Everyone can get sad occasionally. In most cases, that feeling only lasts for a little while, but depression is different. It is not something someone can just “get over. Often, someone suffering from depression is unable to figure out the reason for feeling sad or hopeless, and the symptoms of depression can make it difficult to fulfill responsibilities at work or at home. However, enrolling in a mental health treatment program can help alleviate the symptoms.

At Hammocks on the Edisto, we specialize in women’s depression treatment when the condition may co-occur with addiction. Our experienced therapists take the time to work with each patient to understand the core reasons behind depressive symptoms. To learn about the treatment options available, please call us today at 833.793.0191.

Symptoms of Depression

Feeling sad is a normal response to difficult situations. However, feeling sad or hopeless for over two weeks often can indicate that the patient is experiencing some form of depression. Depression can be challenging to identify because it can be a disorder all on its own or a symptom of another issue, such as bipolar disorder. Grief can often be mistaken as depression.

Typical symptoms of depression include:

  • Overpowering feelings of sadness, hopelessness, or pessimism
  • Irritability
  • Constant daydreaming
  • Poor hygiene
  • Loss of interest in doing activities once enjoyed
  • Lack of energy
  • Unable to sleep
  • Oversleeping
  • Digestive problems
  • Suicidal thoughts

Finding the right treatment for depression is vital, especially if someone is using drugs or alcohol to cope with the symptoms.

Treating Depression When It Co-Occurs With Addiction

According to the Anxiety and Depression Association of America¹, close to 16.1 million American adults have Major Depressive Disorder, one of the most common forms of depression. Unfortunately, at the same time, there are close to 9 million adults who had a substance use disorder and co-occurring mental illness, according to the Substance Abuse and Mental Health Services Administration.² It’s necessary to address co-occurring conditions simultaneously to prevent one from returning to use after treatment.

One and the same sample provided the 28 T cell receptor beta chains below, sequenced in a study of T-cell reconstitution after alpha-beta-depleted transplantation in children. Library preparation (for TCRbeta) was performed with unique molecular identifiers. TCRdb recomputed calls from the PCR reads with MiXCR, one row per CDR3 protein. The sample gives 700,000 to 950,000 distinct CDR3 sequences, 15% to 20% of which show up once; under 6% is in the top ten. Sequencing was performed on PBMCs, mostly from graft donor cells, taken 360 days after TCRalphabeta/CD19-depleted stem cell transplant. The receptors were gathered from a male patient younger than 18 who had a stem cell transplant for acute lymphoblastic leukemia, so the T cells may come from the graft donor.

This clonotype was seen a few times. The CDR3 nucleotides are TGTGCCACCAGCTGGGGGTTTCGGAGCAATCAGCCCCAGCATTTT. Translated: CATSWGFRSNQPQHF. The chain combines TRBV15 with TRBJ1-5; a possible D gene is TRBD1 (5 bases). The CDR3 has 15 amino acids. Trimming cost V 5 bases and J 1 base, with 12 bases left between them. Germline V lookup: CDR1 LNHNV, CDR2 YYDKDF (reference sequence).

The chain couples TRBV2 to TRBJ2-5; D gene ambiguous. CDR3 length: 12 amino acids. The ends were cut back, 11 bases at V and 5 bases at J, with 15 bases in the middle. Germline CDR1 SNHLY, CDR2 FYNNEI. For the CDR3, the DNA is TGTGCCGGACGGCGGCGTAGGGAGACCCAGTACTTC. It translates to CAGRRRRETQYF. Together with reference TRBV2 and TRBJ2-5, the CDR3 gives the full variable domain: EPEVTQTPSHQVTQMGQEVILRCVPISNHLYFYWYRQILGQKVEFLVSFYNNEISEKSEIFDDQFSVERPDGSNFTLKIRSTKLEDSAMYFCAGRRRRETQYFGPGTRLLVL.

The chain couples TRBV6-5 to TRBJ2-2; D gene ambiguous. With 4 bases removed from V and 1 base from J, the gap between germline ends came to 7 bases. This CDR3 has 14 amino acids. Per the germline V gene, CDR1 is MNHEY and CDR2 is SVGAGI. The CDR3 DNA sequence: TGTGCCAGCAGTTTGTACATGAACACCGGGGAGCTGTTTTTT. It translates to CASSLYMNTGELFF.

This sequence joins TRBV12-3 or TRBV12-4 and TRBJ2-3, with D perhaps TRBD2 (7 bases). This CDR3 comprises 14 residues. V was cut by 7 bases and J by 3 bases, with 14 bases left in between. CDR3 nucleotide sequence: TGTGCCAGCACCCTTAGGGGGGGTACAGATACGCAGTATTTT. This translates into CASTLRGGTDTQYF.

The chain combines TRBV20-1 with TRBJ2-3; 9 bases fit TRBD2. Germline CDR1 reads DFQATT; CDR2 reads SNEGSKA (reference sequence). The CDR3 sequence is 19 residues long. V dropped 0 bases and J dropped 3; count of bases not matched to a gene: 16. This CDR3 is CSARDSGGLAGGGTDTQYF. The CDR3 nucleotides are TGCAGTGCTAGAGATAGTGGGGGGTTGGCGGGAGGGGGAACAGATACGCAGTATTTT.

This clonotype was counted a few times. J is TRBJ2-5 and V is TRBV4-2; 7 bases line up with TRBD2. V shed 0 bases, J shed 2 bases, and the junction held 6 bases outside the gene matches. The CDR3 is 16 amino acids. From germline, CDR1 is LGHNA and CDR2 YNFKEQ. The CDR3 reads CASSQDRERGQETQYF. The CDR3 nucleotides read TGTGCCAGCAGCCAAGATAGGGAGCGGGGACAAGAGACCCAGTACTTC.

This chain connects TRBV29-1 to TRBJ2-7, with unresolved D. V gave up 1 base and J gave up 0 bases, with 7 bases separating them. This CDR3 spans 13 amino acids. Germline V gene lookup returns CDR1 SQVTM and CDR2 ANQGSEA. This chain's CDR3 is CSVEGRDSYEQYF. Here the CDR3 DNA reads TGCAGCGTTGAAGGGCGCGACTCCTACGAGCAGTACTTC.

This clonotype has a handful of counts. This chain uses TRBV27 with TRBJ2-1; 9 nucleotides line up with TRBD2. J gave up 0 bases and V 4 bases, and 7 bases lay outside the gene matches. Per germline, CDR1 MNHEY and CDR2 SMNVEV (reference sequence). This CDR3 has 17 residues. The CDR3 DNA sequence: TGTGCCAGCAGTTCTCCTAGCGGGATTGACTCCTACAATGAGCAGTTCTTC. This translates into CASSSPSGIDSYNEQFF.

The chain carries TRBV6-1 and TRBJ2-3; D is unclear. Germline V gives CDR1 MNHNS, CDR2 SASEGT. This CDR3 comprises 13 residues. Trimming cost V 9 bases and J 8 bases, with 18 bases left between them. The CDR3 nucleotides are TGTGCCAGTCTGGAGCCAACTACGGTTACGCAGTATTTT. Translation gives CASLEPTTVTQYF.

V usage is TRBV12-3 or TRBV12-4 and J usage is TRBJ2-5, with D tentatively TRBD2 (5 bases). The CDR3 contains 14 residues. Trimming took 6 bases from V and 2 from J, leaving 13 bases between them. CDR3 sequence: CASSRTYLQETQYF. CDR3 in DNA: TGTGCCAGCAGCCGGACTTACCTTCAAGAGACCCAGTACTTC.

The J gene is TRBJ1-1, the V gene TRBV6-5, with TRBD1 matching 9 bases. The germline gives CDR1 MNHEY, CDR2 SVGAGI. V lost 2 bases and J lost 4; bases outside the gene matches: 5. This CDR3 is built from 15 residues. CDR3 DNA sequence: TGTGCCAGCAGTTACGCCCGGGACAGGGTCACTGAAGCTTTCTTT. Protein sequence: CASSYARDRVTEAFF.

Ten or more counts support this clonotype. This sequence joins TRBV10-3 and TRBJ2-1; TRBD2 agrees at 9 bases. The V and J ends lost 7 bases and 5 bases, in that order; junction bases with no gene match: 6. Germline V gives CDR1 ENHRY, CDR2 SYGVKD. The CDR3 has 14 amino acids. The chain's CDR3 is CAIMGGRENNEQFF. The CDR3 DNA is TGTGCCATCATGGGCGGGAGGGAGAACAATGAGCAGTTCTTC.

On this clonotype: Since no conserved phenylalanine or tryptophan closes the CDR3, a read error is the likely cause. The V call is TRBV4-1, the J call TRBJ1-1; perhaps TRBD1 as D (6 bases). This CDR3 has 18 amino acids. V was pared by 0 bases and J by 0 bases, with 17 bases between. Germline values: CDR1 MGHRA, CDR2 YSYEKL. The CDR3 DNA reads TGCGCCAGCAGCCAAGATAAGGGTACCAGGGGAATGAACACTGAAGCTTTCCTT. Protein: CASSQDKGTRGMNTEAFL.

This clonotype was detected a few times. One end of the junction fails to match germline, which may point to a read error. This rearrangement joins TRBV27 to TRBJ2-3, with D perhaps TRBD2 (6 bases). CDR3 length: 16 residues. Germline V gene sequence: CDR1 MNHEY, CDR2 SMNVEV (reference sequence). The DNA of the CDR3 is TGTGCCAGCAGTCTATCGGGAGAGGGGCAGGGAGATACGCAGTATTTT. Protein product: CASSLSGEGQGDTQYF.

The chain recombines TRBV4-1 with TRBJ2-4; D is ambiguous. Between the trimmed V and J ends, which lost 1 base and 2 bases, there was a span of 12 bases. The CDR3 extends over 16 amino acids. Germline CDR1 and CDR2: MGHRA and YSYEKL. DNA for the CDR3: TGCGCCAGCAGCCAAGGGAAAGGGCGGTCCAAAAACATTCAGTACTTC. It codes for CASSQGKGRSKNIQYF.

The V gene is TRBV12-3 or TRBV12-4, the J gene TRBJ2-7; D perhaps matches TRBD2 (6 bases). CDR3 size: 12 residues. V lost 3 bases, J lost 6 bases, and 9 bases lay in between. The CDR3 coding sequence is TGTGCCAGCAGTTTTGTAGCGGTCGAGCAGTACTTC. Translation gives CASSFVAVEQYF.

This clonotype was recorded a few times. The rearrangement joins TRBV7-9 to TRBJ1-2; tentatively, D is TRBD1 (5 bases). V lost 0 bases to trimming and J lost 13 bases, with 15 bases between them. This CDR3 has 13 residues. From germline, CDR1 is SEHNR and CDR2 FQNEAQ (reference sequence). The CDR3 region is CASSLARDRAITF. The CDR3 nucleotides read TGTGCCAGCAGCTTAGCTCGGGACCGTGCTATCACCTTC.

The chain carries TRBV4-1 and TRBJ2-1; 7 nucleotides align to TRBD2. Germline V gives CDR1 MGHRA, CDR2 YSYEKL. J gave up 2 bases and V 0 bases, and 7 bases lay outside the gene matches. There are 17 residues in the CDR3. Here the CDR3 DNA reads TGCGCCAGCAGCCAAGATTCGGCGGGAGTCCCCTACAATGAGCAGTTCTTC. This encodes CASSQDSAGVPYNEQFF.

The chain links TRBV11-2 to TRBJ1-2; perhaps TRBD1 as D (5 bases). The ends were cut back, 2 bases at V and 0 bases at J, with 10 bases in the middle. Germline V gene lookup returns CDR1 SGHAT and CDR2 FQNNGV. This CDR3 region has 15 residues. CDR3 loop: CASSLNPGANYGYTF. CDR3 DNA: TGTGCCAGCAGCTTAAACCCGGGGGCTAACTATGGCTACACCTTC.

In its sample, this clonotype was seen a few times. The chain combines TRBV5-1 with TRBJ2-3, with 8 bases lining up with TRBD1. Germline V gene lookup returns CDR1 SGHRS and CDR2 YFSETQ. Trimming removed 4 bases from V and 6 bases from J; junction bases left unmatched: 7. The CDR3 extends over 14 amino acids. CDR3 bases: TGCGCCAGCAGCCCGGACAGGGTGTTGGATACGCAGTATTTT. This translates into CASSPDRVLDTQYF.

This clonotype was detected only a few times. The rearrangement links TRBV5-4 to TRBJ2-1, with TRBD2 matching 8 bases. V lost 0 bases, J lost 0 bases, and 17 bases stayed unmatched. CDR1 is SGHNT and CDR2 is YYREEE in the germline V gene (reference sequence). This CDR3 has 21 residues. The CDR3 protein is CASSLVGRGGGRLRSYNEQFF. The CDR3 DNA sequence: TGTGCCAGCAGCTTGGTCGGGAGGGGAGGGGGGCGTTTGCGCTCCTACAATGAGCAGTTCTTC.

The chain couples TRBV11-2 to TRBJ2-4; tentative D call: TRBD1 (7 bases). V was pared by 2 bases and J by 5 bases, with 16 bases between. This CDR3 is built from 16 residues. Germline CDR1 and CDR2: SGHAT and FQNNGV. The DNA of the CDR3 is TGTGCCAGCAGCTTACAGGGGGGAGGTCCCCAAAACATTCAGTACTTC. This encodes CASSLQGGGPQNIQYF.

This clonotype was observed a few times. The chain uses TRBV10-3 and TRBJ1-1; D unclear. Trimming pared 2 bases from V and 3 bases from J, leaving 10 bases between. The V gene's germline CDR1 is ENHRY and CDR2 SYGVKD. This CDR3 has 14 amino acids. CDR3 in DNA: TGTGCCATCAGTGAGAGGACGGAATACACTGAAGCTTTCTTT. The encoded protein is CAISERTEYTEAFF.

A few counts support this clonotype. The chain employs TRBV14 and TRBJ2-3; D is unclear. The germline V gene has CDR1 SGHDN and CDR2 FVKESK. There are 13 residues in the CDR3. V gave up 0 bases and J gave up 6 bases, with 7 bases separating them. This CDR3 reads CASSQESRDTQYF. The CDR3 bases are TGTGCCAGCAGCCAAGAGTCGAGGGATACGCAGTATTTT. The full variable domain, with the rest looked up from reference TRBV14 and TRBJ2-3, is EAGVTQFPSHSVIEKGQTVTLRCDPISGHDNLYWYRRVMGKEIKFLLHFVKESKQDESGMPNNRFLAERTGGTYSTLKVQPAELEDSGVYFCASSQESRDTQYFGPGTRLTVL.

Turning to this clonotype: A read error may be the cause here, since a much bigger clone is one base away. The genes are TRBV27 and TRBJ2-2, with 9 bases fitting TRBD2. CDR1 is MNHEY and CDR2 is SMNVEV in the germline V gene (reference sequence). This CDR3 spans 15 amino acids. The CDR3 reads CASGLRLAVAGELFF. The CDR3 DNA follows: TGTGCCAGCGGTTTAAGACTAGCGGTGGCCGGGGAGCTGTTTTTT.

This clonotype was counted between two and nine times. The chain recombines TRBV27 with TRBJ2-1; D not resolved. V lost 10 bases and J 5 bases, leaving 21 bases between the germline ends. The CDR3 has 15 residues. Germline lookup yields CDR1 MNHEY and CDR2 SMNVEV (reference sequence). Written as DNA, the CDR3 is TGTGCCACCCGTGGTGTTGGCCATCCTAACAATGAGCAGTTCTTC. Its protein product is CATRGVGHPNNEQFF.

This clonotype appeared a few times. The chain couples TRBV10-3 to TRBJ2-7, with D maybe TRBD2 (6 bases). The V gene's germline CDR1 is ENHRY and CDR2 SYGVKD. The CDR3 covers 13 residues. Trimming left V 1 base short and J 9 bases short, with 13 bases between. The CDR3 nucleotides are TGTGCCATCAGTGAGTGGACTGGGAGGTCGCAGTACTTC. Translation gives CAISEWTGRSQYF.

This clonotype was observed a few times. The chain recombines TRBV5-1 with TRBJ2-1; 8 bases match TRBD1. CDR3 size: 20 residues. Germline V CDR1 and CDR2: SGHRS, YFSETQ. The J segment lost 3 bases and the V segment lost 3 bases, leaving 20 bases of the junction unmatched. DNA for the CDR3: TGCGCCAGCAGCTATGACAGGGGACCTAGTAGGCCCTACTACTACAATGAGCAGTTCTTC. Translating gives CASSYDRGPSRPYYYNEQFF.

At Hammocks on the Edisto, we don’t offer traditional dual diagnosis treatment. However, we do offer substance use treatment that can address the concerns of those with depression. We also can recommend further treatment for depression outside of our treatment program.

In the end, treatment at Hammocks on the Edisto is specifically tailored around the needs of our residents.

  • Cognitive-behavioral therapy
  • Dialectical behavior therapy
  • Yoga therapy
  • Nutritional therapy
  • Holistic therapy

We’re committed to providing healing for the residents in our treatment program. To learn about our services, please find treatment at Hammocks on the Edisto today at 833.793.0191.

Finding Treatment at Hammocks on the Edisto in Charleston, SC

Depression affects each of us differently, and there is no cure-all to fix the variety of symptoms. Unfortunately, at times, depression is often a symptom of another underlying issue, such as substance use. At Hammocks on the Edisto, we specialize in women’s substance use treatment at our women’s rehab center near Charleston, SC. We have a low patient-to-staff ratio to provide support for the women in our care in the manner that they deserve. Please do not wait to find treatment for your addiction. Call 833.793.0191 today to speak with one of our trained therapists.

¹ Facts & Statistics: Anxiety and Depression Association of America, ADAA. Facts & Statistics | Anxiety and Depression Association of America, ADAA. (n.d.). https://adaa.org/understanding-anxiety/facts-statistics.

² Substance Abuse and Mental Health Services Administration. (2019). Key substance use and mental health indicators in the United States: Results from the 2018 National Survey on Drug Use and Health (HHS Publication No. PEP19-5068, NSDUH Series H-54). Rockville, MD: Center for Behavioral Health Statistics and Quality, Substance Abuse and Mental Health Services Administration. Retrieved from https://www.samhsa.gov/data/